Skip to main content

Verified by Psychology Today


Why Intelligent Men May Not Be So Attractive After All

Eye-opening new research on desirability.

Key points

  • It has long been believed that humor is a signal of intelligence and that is why it enhances one's attractiveness.
  • Although we can accurately assess the intelligence of others after a brief encounter, intelligence alone doesn't make someone more attractive.
  • Being funny can make you seem more intelligent, and it carries more weight than actually being intelligent.
Khakimullin Aleksandr/Shutterstock
Source: Khakimullin Aleksandr/Shutterstock

It has long been accepted in evolutionary psychology circles that being intelligent, at least for men, increases one’s attractiveness as a mate to members of the opposite sex.

Researchers such as Geoffrey Miller believe that humor, along with other creative abilities, such as art and music, evolved as an honest signal of intelligence and genetic quality. These qualities became part of human nature through sexual selection, as individuals successfully exploited their senses of humor to both compete for mates and to hang on to them after initial romantic infatuations had faded. After all, if one has the confidence to engage in self-deprecating humor (and to do so cleverly!), one must have so much quality in reserve that there is no danger of losing status by being the butt of a joke.

The value of such a skill in defusing tense, aggressive situations and in managing alliances and friendships should not be underestimated either.

So, the assumption is that humor is attractive primarily because it is a stand-in for intelligence.

But there has always been a bit of uneasiness about the soundness of this assumption. In studies where individuals list the traits that they find attractive in a hypothetical romantic partner, intelligence almost always makes the list. However, studies of mate preferences in real-life situations show that the traits we say we want in hypothetical situations do not always line up with what we actually pursue when we are seeking a flesh-and-blood romantic partner.

What is going on here? Does intelligence increase the attractiveness of men to women or not? This very question was tackled head-on in two recent studies published by psychologist Julie Driebe and her colleagues in the journal Evolution and Human Behavior.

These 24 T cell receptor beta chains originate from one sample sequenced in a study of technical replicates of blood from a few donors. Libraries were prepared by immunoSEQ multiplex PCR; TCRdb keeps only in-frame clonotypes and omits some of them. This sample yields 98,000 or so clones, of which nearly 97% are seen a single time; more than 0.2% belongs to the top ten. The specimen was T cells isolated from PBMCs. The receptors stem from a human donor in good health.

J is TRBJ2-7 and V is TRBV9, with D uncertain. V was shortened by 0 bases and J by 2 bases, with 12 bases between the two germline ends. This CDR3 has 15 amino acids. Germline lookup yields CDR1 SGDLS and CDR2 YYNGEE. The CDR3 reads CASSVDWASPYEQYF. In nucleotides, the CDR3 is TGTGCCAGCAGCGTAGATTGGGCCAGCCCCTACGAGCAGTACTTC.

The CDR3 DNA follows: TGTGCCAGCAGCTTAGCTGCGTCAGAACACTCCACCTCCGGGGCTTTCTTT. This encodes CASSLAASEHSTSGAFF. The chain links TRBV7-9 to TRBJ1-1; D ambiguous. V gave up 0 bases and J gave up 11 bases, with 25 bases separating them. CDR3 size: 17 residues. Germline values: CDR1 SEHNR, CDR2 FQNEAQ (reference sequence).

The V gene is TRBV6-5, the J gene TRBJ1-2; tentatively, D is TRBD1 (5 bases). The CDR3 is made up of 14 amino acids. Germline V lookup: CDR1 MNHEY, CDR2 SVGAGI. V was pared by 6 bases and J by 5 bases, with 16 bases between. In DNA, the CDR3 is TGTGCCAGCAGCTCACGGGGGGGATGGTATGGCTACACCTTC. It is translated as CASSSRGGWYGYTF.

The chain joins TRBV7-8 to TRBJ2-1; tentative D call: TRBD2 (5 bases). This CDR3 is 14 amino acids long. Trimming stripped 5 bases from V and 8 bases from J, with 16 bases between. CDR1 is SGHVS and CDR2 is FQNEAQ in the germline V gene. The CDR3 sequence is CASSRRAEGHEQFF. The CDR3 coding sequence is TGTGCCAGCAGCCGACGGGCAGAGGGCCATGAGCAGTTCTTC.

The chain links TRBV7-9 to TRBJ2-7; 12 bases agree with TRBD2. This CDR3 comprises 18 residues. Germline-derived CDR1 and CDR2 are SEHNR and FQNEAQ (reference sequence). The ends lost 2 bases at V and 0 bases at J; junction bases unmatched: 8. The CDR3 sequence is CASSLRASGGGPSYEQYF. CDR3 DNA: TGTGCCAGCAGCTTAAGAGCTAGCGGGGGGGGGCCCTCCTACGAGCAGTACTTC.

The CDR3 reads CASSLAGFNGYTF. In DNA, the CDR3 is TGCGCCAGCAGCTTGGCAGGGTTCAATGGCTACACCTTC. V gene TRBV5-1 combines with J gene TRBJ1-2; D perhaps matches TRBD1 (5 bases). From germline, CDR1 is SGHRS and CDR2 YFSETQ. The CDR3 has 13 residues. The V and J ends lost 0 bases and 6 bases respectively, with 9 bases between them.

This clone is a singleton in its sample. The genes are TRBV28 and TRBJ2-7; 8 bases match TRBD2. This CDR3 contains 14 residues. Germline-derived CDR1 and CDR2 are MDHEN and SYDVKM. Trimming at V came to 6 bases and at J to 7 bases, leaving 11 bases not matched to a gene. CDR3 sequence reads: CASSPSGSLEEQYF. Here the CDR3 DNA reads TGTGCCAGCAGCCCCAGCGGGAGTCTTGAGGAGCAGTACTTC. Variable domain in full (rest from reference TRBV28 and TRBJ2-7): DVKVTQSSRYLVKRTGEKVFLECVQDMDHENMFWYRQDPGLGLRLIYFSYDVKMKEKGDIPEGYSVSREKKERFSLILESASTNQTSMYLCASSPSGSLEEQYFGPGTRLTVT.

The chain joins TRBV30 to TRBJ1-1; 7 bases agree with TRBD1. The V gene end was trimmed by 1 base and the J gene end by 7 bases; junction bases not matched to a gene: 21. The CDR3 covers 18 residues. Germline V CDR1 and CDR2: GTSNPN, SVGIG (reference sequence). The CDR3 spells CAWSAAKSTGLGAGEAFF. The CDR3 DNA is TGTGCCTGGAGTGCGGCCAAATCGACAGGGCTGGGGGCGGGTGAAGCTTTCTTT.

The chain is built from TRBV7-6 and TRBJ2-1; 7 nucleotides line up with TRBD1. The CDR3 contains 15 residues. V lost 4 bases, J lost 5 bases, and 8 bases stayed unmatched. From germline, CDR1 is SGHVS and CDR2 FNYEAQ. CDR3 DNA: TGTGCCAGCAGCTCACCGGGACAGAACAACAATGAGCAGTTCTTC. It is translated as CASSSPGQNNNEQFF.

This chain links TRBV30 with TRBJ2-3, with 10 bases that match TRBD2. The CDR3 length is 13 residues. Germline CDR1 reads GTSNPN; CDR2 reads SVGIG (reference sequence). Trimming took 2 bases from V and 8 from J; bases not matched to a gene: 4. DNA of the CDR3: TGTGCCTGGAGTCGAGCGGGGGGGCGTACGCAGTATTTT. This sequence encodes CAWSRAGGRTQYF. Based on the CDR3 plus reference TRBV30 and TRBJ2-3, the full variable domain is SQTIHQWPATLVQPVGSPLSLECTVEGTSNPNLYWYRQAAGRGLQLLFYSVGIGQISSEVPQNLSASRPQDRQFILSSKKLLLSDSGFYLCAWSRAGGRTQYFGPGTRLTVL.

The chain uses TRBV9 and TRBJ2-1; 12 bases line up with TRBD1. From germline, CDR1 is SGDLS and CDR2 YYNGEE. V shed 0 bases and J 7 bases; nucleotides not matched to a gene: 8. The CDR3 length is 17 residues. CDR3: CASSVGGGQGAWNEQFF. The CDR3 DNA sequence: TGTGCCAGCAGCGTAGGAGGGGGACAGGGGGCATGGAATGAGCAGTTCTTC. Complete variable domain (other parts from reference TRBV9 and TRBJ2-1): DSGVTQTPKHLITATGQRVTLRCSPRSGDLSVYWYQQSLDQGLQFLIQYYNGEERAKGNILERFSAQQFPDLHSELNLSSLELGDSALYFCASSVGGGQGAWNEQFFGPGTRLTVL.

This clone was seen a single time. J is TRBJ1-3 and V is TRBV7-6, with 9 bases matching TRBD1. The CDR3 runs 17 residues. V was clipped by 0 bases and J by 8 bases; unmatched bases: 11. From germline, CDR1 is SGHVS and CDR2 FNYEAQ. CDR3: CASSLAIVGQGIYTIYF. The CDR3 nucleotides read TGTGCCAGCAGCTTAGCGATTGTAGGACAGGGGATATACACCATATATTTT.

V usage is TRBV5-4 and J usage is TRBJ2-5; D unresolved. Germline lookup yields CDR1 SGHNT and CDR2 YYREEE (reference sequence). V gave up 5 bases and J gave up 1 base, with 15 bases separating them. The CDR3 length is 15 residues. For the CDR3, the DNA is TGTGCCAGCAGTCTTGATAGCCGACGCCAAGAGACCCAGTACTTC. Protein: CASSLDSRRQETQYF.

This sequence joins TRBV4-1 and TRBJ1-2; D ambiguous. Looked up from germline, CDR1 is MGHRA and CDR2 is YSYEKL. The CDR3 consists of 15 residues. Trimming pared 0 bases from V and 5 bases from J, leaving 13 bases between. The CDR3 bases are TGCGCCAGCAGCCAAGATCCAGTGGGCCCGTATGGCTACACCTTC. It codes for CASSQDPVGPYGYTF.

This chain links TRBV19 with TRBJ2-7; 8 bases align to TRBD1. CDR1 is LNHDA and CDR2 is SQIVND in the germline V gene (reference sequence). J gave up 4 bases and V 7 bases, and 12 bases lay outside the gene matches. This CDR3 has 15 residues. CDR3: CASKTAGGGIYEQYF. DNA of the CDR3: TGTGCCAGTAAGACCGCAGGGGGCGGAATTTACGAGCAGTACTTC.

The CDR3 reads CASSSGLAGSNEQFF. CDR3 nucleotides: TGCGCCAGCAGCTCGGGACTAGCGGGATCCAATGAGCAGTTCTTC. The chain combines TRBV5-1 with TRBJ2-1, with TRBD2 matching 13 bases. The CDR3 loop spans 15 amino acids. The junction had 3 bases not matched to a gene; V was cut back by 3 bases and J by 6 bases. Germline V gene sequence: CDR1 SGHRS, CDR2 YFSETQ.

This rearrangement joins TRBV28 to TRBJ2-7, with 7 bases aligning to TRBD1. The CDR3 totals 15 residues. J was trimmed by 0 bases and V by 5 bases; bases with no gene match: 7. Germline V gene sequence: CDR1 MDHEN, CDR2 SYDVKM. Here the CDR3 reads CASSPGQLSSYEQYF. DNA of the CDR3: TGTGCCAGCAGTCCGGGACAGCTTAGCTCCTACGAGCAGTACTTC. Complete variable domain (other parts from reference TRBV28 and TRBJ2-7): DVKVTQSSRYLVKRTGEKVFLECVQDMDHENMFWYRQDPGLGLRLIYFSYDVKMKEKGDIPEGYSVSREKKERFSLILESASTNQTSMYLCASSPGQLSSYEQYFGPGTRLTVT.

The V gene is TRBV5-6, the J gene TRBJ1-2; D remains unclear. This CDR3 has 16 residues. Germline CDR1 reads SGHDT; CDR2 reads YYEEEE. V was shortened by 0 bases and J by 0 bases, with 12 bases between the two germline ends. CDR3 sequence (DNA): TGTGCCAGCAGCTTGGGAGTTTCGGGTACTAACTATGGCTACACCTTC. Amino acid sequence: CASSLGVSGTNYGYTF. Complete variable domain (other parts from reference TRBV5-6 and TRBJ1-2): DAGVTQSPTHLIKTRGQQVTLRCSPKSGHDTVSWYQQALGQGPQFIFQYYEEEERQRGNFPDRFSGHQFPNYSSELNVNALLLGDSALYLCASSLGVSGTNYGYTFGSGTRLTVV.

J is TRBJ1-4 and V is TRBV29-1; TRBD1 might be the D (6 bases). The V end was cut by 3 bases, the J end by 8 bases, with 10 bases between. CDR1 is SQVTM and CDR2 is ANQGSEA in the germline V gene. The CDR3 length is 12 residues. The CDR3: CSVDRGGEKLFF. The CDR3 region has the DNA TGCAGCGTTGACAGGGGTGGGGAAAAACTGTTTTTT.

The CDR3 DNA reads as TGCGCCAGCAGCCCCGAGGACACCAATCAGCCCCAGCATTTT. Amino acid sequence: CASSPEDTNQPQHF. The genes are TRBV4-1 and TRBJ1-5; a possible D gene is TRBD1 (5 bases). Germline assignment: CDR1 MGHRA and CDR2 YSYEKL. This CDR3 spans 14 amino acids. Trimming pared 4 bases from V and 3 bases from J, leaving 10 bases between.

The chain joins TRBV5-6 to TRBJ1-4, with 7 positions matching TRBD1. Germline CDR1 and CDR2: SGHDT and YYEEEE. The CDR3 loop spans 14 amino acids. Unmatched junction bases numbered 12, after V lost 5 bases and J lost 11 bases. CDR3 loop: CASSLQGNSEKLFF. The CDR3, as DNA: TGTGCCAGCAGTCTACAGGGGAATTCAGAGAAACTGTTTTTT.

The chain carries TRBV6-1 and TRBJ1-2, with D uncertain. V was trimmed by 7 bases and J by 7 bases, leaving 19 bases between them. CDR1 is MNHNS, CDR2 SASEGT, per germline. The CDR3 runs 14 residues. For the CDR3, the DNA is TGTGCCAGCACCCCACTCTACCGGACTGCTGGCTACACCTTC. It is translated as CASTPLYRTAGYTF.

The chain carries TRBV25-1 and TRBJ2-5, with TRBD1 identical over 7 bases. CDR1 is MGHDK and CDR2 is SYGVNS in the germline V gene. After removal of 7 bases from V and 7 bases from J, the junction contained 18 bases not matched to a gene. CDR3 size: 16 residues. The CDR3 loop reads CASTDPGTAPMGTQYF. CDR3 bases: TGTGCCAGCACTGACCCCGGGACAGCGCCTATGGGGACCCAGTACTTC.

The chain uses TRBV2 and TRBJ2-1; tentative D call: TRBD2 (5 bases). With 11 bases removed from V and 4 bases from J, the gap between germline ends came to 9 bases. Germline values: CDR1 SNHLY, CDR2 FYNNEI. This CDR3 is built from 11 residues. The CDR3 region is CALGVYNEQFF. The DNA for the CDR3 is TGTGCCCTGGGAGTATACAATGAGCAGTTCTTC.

In their first study, Driebe’s team had 179 women rate the desirability of men as short-term or long-term romantic partners after watching three videos of them reading newspaper headlines, engaging in pantomime, and trying to make someone else laugh. The women also assessed the men’s physical attractiveness, their intelligence, and how funny they thought the man was. All of the men in the videos had completed a brief measure of intelligence along with other demographic and personality measures before being videotaped.

In a second study, 763 individuals, 397 of whom were women, participated in a “speed dating experiment” where they briefly interacted with between two and four potential dates and then rated each one of them on attractiveness, intelligence, funniness, and several personality traits. All of the speed-dating participants had completed a measure of intelligence along with the other qualities that were assessed before the speed-dating sessions took place.

Both studies indicated that people could accurately assess an individual’s intelligence, but that a man’s actual measured intelligence did not make him more desirable as a romantic partner. In fact, in the first study, intelligent men were actually rated as having a slightly lower sexual mate appeal.

Being physically attractive and funny, on the other hand, greatly enhanced the man’s desirability. The women’s perceptions of men’s intelligence were positively correlated with their ratings of his funniness, but actual intelligence was not correlated with perceived funniness. In other words, intelligent men were not funnier than less intelligent men, and being perceived as intelligent was only helpful if you were also perceived as funny.

These findings are eye-opening because it has been assumed that funniness is attractive because it is an honest signal of intelligence, but Driebe’s studies indicate that this may not be true.

So, the take-home message for men is that being funny and good-looking will make you more attractive to women and may also make you seem more intelligent, but your intelligence alone will not impress women as much as you might have hoped.

Facebook image: Robert Kneschke/Shutterstock

More from Frank T. McAndrew Ph.D.
More from Psychology Today
More from Frank T. McAndrew Ph.D.
More from Psychology Today